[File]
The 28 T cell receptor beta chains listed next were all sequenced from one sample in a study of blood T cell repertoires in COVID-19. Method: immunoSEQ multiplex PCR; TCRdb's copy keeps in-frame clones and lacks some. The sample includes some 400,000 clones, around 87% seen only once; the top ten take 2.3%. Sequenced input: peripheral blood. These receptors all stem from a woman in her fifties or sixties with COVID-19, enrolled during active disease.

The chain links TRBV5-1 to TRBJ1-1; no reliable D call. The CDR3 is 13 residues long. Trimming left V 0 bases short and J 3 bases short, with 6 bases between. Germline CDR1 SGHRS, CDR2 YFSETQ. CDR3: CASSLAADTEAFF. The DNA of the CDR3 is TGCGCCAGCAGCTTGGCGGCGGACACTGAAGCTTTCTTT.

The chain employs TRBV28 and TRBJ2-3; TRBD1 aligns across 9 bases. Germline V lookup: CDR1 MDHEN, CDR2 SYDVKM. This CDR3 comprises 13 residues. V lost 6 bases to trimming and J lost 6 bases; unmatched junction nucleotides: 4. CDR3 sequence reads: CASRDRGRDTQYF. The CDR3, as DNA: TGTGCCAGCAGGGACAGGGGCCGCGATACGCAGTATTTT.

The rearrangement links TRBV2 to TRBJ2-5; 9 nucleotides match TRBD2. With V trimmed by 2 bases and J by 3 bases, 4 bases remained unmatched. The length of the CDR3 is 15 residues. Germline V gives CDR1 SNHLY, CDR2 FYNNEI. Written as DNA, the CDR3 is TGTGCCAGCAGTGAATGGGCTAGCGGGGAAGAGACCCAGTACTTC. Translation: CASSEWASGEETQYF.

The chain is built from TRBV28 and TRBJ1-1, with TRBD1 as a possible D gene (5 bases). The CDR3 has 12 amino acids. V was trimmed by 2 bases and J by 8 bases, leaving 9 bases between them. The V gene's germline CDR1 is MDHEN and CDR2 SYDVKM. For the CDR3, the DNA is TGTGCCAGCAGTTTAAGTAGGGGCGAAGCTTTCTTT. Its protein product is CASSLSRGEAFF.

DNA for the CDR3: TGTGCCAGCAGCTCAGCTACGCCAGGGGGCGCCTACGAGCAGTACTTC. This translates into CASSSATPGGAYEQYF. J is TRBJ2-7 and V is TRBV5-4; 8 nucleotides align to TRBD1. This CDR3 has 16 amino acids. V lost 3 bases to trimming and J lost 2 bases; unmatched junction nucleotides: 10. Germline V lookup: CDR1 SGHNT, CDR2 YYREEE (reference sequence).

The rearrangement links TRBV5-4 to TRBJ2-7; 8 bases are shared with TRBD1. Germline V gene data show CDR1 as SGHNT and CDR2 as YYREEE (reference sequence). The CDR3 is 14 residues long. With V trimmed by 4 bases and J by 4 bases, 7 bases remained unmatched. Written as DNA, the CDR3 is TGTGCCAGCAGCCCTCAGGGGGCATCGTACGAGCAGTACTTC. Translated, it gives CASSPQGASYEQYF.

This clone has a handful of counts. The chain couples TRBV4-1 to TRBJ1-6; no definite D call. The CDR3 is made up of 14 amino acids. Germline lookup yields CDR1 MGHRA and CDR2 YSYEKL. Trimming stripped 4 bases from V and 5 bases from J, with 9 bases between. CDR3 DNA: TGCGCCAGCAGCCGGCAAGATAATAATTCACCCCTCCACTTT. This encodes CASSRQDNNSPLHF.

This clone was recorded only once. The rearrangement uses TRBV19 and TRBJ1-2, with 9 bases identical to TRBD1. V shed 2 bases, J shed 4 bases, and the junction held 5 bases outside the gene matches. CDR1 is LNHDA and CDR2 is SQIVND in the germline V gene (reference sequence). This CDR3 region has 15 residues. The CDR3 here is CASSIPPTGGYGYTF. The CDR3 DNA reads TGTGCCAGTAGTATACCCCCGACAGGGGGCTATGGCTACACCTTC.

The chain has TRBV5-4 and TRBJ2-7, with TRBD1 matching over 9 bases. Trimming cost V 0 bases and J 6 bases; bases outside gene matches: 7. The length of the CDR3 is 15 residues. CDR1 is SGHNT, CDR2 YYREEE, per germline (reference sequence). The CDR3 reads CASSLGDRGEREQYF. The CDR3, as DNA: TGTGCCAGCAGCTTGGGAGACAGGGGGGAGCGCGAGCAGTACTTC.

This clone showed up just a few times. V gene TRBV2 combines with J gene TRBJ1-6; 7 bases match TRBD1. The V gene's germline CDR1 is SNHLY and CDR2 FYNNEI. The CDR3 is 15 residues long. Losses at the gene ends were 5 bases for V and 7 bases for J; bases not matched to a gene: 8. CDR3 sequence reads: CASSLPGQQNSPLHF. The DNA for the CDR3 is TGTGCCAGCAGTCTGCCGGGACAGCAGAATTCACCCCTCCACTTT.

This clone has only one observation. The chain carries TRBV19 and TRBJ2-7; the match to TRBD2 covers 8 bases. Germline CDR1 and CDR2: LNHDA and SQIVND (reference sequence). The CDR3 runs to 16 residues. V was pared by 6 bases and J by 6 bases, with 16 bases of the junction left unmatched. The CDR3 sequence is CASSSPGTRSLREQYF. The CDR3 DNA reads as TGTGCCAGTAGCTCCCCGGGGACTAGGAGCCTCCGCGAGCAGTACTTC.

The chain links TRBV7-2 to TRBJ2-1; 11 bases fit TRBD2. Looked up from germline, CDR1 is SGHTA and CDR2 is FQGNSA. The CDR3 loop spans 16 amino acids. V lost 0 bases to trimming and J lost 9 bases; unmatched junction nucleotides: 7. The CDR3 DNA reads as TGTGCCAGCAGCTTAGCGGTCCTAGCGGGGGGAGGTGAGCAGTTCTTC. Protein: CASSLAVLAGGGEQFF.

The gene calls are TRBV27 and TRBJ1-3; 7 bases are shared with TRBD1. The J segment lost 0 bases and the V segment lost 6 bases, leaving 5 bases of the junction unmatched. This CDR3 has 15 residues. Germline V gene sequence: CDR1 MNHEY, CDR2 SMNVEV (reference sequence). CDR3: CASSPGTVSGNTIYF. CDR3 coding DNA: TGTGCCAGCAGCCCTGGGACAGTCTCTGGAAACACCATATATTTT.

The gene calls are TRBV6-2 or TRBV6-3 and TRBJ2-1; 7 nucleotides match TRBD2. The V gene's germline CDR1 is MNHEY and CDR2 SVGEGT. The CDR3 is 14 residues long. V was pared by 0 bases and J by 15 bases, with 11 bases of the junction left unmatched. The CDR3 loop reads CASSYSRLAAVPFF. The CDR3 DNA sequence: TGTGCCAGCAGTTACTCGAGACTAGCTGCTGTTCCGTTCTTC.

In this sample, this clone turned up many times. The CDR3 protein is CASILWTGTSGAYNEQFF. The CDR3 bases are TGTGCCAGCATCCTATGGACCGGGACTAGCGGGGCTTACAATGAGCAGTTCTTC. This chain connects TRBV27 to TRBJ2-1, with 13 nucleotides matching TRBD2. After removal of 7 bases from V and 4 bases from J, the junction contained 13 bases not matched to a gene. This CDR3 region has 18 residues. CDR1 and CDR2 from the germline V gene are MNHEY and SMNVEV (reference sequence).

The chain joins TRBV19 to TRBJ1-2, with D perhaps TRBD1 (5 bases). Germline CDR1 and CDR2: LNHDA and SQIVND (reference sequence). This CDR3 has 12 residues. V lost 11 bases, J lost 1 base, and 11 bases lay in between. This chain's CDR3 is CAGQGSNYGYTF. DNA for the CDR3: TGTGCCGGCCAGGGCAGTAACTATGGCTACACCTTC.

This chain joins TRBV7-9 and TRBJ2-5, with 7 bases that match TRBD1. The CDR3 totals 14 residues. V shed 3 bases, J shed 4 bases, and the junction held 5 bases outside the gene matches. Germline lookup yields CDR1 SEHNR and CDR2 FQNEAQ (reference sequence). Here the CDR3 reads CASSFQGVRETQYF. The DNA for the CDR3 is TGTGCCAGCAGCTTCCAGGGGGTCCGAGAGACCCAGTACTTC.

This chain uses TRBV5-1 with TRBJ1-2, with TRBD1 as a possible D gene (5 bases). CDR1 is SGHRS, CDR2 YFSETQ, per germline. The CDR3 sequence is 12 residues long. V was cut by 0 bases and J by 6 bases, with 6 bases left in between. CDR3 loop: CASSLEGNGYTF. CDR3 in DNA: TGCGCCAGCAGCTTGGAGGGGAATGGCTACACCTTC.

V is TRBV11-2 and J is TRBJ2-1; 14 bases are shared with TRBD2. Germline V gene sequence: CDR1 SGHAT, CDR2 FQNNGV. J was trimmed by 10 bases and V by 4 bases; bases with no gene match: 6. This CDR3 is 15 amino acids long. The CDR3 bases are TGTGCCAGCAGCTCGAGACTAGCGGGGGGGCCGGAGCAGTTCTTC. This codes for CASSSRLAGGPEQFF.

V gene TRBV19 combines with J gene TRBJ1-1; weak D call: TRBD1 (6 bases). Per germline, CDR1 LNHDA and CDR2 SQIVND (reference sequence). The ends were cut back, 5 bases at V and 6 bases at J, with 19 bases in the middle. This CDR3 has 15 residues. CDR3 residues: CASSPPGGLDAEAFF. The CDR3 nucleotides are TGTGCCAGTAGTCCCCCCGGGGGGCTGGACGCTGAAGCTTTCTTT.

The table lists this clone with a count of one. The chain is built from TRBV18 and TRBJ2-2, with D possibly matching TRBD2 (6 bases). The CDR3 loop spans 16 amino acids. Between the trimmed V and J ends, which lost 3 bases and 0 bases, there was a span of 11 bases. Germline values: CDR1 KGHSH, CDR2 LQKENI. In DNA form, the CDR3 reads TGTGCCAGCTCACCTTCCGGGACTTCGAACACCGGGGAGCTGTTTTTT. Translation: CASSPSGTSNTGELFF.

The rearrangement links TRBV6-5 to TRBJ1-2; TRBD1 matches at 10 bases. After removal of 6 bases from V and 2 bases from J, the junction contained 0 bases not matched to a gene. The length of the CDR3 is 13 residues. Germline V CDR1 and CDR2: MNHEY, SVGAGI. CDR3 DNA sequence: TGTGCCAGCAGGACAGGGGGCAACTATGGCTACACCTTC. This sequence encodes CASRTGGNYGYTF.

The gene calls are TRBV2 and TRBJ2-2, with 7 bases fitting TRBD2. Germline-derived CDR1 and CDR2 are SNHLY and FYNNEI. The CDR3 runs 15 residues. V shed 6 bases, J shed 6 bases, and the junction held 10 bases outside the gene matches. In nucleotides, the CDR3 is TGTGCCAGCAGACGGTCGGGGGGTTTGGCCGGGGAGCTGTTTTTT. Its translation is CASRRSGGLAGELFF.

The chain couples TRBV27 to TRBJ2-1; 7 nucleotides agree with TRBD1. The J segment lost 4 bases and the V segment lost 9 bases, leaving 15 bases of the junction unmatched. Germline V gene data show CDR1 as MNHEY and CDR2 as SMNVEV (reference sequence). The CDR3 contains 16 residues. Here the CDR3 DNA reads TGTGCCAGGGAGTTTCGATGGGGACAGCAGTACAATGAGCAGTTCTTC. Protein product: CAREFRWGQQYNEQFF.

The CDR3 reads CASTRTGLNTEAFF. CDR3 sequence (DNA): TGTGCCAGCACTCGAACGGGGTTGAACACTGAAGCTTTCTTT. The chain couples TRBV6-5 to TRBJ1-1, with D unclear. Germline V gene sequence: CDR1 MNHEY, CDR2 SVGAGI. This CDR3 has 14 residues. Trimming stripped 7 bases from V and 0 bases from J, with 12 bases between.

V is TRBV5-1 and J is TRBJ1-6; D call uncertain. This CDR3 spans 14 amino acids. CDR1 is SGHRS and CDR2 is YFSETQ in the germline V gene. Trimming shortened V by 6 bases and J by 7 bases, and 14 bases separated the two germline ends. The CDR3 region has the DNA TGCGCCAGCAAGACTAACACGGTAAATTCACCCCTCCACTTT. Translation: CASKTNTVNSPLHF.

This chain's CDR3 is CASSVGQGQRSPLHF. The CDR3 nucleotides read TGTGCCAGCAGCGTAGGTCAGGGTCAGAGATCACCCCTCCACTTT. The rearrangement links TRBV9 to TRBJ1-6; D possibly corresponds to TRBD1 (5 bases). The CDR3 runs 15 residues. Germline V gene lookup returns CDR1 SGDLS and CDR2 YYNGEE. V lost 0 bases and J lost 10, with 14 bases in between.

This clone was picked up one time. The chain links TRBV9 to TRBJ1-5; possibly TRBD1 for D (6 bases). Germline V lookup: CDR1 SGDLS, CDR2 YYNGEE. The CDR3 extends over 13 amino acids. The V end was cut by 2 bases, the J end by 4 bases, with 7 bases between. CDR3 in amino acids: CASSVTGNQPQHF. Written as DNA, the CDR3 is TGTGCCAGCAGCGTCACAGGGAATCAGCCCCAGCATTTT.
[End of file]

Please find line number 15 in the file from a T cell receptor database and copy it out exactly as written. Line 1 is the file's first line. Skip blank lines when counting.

The gene calls are TRBV6-2 or TRBV6-3 and TRBJ2-1; 7 nucleotides match TRBD2. The V gene's germline CDR1 is MNHEY and CDR2 SVGEGT. The CDR3 is 14 residues long. V was pared by 0 bases and J by 15 bases, with 11 bases of the junction left unmatched. The CDR3 loop reads CASSYSRLAAVPFF. The CDR3 DNA sequence: TGTGCCAGCAGTTACTCGAGACTAGCTGCTGTTCCGTTCTTC.